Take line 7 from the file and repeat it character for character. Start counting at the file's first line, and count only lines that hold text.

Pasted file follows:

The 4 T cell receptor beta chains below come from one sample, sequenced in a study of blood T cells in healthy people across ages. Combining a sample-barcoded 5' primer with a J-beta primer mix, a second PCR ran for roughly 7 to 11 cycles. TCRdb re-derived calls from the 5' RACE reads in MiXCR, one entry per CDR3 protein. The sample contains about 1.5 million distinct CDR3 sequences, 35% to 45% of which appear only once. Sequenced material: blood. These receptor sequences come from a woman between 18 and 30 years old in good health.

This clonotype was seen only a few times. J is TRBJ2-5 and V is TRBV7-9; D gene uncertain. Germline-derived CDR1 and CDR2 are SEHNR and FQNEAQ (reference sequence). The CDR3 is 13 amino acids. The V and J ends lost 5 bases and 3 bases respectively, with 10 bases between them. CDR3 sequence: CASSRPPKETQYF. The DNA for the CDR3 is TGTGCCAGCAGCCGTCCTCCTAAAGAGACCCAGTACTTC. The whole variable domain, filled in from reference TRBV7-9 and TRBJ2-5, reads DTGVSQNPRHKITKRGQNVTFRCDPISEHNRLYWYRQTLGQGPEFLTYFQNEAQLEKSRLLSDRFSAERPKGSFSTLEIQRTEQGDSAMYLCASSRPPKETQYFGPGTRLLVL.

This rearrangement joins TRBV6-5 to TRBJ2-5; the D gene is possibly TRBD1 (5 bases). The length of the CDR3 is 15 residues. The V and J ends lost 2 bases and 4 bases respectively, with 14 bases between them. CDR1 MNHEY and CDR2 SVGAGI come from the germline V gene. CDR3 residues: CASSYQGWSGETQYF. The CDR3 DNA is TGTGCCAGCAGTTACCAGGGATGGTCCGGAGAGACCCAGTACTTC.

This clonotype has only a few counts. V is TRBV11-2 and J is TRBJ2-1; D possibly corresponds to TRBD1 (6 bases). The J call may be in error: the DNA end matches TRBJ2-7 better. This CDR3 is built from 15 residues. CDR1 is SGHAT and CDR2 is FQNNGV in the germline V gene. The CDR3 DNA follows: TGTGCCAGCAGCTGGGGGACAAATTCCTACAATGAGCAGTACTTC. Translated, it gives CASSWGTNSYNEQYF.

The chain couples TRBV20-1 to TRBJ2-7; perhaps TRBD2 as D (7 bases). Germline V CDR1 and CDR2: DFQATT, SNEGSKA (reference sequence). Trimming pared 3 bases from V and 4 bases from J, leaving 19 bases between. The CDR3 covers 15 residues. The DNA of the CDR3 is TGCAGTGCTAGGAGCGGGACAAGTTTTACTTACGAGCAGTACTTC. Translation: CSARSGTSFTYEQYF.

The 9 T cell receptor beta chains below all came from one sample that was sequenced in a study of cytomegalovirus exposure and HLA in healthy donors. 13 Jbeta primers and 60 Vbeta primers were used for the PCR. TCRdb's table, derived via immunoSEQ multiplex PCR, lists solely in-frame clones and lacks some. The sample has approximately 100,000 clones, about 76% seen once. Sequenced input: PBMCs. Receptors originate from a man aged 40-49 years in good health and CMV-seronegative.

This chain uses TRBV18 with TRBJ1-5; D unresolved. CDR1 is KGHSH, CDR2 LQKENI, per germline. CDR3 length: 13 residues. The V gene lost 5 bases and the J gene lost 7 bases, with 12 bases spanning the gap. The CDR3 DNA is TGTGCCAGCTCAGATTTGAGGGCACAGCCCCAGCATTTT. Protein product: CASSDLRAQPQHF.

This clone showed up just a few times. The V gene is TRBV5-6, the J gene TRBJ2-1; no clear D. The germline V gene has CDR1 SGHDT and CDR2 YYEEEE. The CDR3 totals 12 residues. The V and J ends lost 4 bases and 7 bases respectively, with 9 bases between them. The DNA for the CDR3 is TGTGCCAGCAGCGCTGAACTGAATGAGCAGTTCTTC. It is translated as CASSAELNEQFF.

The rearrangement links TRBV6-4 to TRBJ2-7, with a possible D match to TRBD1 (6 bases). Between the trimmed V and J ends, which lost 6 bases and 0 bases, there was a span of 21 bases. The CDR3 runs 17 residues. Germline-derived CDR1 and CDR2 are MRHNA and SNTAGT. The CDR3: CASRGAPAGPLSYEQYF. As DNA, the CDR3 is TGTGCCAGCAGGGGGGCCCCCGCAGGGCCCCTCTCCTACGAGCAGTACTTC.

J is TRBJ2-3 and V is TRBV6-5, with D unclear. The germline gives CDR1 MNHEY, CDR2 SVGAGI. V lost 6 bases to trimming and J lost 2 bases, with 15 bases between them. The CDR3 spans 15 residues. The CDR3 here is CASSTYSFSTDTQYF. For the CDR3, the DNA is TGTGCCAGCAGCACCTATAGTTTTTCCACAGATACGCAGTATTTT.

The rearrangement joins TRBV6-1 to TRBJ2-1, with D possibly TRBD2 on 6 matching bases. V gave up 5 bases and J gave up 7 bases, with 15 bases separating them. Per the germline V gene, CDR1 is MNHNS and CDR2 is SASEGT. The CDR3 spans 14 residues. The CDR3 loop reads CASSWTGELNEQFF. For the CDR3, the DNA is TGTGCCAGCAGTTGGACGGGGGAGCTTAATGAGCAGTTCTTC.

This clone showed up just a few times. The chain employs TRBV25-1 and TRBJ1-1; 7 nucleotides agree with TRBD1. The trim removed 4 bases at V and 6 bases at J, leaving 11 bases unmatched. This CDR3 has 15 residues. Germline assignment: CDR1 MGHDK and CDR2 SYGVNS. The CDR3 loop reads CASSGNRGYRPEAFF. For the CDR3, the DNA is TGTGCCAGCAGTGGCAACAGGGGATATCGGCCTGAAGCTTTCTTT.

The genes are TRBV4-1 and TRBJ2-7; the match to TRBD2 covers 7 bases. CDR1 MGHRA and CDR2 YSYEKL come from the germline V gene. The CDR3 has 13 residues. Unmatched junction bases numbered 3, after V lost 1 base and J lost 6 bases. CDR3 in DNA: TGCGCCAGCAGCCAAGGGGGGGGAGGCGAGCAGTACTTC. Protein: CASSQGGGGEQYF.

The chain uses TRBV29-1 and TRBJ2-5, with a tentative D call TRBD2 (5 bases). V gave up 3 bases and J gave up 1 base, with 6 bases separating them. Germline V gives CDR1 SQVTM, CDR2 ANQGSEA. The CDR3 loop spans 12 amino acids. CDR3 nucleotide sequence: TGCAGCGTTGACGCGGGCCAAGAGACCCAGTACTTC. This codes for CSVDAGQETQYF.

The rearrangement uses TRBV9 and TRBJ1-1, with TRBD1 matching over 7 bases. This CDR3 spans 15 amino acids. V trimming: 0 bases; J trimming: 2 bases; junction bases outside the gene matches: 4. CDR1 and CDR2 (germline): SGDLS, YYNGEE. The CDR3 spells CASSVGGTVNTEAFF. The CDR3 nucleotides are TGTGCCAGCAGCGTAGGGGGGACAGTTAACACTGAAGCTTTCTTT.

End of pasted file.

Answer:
This chain uses TRBV18 with TRBJ1-5; D unresolved. CDR1 is KGHSH, CDR2 LQKENI, per germline. CDR3 length: 13 residues. The V gene lost 5 bases and the J gene lost 7 bases, with 12 bases spanning the gap. The CDR3 DNA is TGTGCCAGCTCAGATTTGAGGGCACAGCCCCAGCATTTT. Protein product: CASSDLRAQPQHF.